Fast forward many years. I have watched my kids grow up in a culture that rewards even reluctant participation, and I wonder what we’ve taught this generation. As my kids have gotten older, each one of them has encountered the jump in expectations, where the “it’s enough to participate” suddenly turns into, “only the best players get time on the court.” It has shocked each one of them and has ended many activities. I wonder if there’s a place for a more gradual transition, but I don’t see it happening.
As a homeschooling parent, I have gone too far the other way. When they get an A on an exam I know they didn’t study for, I find it hard to respond. I have erred on the side of calling out their hard work (“I see how hard you studied. Great job”), instead of congratulating them on results (“You got an A! Well done.”) All the parenting articles told me this was the way to go. My kids tell me the message they heard through my praise is, “What you do is never enough for me.”
Anyway, you see my dilemma. Recently I’ve been trying to shut my mouth and let the consequences of their actions alone give my kids the feedback they need. Jury’s out on what will happen.
My daughter routinely spends nine or ten hours a week in dance classes and rehearsals, but gone are the days when showing up to class means you get more than a minor part in the performance. It’s now about auditions and turn-out and strength and lines. She was sorely disappointed in August not to move up in ballet with some of her friends, and not to get the part she wanted in the Nutcracker.
After some moping, she sought out a new pointe shoe fitter. I had my doubts, but he was great. He acknowledged both her strengths and weaknesses and took a completely different approach than the previous fitter. He gave her exercises to work on her turnout, and she has faithfully done these every day. She has set up to barter as a teacher’s assistant with the littlest dancers in order to attend an additional ballet class (!) every week.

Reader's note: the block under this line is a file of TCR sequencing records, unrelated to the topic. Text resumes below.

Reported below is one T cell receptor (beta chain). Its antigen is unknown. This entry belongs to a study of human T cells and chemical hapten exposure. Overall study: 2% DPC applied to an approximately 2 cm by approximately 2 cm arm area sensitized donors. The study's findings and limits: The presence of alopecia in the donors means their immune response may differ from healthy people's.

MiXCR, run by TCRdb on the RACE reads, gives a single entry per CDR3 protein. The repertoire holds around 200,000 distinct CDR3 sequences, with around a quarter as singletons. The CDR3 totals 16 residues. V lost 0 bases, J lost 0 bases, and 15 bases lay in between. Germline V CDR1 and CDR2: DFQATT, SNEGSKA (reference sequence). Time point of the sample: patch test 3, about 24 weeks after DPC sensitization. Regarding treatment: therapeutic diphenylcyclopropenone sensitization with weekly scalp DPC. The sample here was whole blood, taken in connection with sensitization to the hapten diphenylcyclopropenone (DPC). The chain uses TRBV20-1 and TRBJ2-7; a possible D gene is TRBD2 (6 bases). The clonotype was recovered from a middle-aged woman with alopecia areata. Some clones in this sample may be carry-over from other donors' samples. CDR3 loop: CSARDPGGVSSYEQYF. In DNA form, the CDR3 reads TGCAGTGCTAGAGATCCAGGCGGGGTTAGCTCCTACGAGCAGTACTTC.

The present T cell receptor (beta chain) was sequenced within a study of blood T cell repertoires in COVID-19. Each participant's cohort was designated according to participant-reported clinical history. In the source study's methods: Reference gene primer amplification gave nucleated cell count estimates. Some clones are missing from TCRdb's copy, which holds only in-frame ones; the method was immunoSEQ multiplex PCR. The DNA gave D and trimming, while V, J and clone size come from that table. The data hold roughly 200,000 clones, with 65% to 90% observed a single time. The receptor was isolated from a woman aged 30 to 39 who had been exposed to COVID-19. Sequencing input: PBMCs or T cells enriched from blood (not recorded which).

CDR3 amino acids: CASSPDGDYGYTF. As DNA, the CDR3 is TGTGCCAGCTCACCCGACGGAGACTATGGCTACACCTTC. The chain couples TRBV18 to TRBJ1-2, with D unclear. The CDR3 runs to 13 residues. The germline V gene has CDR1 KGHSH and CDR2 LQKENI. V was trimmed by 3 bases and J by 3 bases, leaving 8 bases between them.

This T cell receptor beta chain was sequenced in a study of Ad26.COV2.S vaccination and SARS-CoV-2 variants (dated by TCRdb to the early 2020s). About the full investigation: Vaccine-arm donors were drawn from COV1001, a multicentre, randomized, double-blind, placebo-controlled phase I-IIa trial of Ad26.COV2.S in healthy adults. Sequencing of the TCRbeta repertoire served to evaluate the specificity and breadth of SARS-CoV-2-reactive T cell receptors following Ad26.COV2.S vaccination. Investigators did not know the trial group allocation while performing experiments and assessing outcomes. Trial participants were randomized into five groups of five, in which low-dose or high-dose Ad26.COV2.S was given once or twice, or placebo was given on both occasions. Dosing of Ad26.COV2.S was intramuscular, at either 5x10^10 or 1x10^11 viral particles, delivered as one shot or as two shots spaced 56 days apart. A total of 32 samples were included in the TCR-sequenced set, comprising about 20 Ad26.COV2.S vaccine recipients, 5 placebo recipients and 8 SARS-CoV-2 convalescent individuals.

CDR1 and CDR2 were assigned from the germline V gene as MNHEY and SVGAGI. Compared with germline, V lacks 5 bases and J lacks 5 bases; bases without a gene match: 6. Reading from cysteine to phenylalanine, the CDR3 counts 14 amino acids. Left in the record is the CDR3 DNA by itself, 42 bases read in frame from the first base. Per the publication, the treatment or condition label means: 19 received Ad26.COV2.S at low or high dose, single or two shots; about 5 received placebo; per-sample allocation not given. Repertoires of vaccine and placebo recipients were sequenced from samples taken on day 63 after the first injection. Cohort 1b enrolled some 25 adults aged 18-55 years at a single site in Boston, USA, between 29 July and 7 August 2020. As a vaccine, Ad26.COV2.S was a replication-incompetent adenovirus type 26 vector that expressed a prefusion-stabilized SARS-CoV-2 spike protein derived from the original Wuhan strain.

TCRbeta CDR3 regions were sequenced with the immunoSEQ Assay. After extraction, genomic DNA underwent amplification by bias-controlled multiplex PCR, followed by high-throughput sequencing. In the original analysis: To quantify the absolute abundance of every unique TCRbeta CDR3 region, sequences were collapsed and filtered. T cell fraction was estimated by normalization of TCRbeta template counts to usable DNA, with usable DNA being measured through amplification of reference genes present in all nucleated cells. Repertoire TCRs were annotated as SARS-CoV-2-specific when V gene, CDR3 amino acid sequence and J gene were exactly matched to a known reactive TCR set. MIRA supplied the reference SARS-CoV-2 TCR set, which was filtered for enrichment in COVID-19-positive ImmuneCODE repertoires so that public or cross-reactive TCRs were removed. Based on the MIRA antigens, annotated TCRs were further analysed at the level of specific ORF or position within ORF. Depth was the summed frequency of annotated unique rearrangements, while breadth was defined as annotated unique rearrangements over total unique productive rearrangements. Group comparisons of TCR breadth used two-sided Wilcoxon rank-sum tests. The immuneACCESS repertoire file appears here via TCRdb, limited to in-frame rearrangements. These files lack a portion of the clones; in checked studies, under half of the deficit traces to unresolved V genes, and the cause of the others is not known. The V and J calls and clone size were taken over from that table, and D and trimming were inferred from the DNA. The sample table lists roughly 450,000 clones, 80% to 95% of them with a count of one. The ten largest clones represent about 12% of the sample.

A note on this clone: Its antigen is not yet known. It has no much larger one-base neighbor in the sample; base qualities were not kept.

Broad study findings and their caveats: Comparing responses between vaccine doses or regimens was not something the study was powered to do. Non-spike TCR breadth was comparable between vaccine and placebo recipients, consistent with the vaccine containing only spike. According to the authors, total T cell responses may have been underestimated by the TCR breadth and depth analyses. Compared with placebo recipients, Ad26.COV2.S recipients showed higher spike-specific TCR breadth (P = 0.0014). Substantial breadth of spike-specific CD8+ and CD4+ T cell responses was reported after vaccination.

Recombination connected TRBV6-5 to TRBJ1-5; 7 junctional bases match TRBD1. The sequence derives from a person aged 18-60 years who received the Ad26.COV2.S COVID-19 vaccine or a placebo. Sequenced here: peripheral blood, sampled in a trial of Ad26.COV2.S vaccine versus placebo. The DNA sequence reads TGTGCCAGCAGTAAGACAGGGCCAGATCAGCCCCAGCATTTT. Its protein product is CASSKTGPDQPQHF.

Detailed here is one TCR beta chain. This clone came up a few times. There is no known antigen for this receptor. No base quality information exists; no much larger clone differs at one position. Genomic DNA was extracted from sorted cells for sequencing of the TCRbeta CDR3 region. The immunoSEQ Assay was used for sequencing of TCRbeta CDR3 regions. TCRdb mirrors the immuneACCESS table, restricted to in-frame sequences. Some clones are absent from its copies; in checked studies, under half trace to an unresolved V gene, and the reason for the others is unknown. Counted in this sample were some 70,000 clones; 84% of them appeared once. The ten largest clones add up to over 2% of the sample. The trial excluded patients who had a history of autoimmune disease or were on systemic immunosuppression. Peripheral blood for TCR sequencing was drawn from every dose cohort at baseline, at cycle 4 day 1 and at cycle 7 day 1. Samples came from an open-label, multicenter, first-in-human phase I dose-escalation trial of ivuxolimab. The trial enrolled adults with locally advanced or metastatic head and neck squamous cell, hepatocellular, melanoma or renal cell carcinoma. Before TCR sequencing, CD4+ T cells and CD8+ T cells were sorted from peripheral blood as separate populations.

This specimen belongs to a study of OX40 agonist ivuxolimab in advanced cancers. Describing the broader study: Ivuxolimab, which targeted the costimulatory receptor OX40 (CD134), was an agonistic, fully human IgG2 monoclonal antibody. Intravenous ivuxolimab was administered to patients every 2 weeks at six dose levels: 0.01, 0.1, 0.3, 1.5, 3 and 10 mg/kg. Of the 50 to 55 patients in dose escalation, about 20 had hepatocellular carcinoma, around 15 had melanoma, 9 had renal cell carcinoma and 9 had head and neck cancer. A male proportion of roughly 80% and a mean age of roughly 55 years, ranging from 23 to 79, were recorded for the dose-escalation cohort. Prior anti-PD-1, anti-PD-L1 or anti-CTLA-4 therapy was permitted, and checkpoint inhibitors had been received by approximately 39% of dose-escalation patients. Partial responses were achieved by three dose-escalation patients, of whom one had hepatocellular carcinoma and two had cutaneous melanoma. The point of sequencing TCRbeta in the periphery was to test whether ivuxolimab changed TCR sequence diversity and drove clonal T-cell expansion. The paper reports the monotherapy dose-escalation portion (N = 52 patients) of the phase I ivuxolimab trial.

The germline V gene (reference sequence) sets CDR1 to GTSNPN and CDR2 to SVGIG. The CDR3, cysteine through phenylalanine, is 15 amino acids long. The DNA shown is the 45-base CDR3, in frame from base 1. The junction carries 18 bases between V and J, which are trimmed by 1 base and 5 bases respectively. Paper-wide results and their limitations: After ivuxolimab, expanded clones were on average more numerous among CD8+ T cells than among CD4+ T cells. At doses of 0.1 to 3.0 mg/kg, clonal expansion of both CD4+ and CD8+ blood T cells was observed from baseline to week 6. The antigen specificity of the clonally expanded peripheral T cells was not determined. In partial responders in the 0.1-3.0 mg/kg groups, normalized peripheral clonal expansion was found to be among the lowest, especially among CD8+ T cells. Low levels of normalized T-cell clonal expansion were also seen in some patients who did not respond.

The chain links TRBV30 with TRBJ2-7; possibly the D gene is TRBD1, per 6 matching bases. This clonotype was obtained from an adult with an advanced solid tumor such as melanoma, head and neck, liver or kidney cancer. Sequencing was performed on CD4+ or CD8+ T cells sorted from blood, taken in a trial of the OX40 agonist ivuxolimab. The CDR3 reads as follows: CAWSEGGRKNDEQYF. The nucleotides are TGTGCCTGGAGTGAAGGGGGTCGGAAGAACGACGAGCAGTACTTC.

Last night at class, her teacher said she’s noticed her progress and is going to advance her. My daughter was so excited to tell me, she was dancing. That’s feedback I can get behind.
I’m such an optimist that this answer is always smaller than its companion reflection. All the same, there were a few standout things I tried that did NOT work.
My gym membership
I used to have at least one patient a month who came in to my office to get a note to help them cancel their very expensive monthly gym membership. My situation isn’t quite that extreme, but I did buy a half-price membership to the rec center. Sam is really good about using the rec center’s gym, and I’m… terrible. In past years, I’ve gotten my money’s worth (mostly) because I used the gym (or even just the locker room) while my kids were at swim team, but they’re not doing that any more.
Since last February, when I bought my pass, I’ve used the gym once. That’s a $184 visit to the gym.
According to mapmyrun, I did manage to work out 126 different times outside the gym, which is a work-out every three days (more or less). I think next year I can pay the daily fee if I decide to use the gym on top of that.
Trying to use my two hours in the morning to accomplish All The Things
I’m not sure why I think this is going to work, but I consistently expect to write for an hour, work out, plan for the day, begin my food prep and have a devotional time, all from 5-7am. Oh, and sometimes meet a friend for tea. Weirdly, I can’t seem to fit it all in.
I’m pretty sure variations on these themes were what didn’t work for me in 2018, either. At least I’m consistent. What about you- what didn’t work this year?
A few years back, I started a year-end review framed by the two questions, “What worked for me this year?” and “What didn’t work for me this year?” (The questions came from Modern Mrs. Darcy; the answers are my own.) Here’s what worked for me this year:
Leaving the twinkle lights up all year
When we took down all the Christmas decorations last Epiphany, we left the twinkle lights up. They make those long winter nights (and long, dark mornings) so much cozier.
2. Asking, “How can I support you in this?”